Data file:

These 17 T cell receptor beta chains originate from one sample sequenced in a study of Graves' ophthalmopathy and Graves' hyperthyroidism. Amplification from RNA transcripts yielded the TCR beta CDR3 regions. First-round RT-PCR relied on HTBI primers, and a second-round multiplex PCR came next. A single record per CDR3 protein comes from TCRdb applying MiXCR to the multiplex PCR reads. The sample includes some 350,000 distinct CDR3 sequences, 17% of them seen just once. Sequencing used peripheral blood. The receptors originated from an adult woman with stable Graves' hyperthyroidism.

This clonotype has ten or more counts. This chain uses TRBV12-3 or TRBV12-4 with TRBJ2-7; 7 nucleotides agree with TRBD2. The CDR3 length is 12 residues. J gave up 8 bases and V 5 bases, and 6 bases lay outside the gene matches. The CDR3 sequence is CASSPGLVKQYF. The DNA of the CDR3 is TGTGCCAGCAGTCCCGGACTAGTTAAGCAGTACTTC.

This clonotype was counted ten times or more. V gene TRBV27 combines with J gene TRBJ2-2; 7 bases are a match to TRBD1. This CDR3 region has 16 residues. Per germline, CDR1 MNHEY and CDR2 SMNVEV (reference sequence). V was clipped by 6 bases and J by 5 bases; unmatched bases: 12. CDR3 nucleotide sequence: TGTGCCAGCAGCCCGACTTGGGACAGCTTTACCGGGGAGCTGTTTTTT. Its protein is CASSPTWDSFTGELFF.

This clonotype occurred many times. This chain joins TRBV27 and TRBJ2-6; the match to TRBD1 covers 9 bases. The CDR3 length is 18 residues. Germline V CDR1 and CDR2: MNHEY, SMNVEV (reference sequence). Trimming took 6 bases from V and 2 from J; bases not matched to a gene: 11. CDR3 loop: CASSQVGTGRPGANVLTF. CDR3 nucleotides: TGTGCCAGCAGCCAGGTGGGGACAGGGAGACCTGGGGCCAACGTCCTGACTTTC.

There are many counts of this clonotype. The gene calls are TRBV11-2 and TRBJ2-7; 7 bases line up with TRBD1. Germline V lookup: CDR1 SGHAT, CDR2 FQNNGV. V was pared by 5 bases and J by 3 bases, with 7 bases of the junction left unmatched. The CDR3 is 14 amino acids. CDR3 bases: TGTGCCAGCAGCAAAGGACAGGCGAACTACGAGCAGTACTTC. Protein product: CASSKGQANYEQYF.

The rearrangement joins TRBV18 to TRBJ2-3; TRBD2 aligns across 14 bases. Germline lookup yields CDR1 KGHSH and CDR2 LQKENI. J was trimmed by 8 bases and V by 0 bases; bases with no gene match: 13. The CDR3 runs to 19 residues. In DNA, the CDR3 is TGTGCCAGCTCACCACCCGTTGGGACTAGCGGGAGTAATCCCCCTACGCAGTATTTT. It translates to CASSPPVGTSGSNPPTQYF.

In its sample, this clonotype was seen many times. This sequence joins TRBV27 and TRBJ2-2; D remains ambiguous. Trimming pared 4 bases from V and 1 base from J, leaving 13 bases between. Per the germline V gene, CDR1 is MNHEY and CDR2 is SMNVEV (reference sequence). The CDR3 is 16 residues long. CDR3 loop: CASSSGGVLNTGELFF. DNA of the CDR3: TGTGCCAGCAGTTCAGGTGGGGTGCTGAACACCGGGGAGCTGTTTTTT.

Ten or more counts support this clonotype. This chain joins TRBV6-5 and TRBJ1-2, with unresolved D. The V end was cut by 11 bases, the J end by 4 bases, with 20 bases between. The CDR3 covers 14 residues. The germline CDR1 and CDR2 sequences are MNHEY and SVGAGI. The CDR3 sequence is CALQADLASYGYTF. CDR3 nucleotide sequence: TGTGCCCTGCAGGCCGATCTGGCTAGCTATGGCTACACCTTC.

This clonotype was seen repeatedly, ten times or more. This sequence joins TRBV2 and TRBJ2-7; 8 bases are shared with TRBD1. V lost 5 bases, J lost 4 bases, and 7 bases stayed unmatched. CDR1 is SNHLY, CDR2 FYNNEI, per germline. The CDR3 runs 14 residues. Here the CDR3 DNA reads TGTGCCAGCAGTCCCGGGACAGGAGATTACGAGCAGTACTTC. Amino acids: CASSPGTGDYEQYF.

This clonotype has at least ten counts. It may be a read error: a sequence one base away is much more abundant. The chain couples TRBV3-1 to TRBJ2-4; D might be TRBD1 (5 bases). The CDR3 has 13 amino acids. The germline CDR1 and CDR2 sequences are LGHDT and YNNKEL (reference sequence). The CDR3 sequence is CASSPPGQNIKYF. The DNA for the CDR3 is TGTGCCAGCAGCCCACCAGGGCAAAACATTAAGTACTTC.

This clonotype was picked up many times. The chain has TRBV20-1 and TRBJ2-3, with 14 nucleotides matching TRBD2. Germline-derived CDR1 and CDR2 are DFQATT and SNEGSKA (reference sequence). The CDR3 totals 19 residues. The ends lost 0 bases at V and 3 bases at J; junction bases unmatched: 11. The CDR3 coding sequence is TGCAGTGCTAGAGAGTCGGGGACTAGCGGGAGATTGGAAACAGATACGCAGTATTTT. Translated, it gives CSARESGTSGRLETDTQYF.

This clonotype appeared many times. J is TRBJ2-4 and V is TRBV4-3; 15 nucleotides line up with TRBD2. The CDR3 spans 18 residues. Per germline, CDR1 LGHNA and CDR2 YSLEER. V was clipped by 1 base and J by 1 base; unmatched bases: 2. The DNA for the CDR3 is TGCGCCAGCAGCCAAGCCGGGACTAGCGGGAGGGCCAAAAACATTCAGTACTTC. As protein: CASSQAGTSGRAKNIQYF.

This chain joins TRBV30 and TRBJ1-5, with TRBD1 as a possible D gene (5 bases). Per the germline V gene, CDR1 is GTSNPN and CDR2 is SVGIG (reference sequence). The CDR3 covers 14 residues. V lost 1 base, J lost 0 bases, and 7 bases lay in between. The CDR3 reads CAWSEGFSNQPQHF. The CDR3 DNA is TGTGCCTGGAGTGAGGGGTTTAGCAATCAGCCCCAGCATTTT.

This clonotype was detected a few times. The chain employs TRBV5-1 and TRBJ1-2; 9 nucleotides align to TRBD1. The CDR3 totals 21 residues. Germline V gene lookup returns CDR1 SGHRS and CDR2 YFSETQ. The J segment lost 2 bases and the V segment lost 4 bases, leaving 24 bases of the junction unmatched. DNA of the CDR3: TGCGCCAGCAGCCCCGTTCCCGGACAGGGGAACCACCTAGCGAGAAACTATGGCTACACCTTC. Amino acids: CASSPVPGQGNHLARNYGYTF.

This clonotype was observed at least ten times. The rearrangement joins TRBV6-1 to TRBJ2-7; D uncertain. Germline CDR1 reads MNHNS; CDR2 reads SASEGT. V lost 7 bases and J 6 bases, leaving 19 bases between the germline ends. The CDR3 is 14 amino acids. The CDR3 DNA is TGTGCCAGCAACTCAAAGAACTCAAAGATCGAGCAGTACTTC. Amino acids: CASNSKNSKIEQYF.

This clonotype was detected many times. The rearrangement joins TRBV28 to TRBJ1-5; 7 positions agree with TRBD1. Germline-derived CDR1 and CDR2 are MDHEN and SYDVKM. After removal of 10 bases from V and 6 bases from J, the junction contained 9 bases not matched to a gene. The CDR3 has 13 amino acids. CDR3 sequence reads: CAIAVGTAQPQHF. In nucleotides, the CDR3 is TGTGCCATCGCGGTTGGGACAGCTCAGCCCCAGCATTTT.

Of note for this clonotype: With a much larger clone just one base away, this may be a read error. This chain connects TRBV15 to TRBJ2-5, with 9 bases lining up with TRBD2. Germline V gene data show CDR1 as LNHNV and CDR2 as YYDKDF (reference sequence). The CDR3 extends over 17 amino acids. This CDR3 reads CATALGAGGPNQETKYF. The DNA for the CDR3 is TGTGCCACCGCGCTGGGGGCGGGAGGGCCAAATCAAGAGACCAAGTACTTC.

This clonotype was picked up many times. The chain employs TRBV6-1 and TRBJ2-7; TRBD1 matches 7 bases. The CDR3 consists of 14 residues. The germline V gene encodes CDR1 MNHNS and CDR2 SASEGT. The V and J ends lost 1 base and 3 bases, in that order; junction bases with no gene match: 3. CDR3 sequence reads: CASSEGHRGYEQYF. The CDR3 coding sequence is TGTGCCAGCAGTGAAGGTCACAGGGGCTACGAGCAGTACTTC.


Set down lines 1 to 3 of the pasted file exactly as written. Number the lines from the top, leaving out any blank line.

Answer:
These 17 T cell receptor beta chains originate from one sample sequenced in a study of Graves' ophthalmopathy and Graves' hyperthyroidism. Amplification from RNA transcripts yielded the TCR beta CDR3 regions. First-round RT-PCR relied on HTBI primers, and a second-round multiplex PCR came next. A single record per CDR3 protein comes from TCRdb applying MiXCR to the multiplex PCR reads. The sample includes some 350,000 distinct CDR3 sequences, 17% of them seen just once. Sequencing used peripheral blood. The receptors originated from an adult woman with stable Graves' hyperthyroidism.

This clonotype has ten or more counts. This chain uses TRBV12-3 or TRBV12-4 with TRBJ2-7; 7 nucleotides agree with TRBD2. The CDR3 length is 12 residues. J gave up 8 bases and V 5 bases, and 6 bases lay outside the gene matches. The CDR3 sequence is CASSPGLVKQYF. The DNA of the CDR3 is TGTGCCAGCAGTCCCGGACTAGTTAAGCAGTACTTC.

This clonotype was counted ten times or more. V gene TRBV27 combines with J gene TRBJ2-2; 7 bases are a match to TRBD1. This CDR3 region has 16 residues. Per germline, CDR1 MNHEY and CDR2 SMNVEV (reference sequence). V was clipped by 6 bases and J by 5 bases; unmatched bases: 12. CDR3 nucleotide sequence: TGTGCCAGCAGCCCGACTTGGGACAGCTTTACCGGGGAGCTGTTTTTT. Its protein is CASSPTWDSFTGELFF.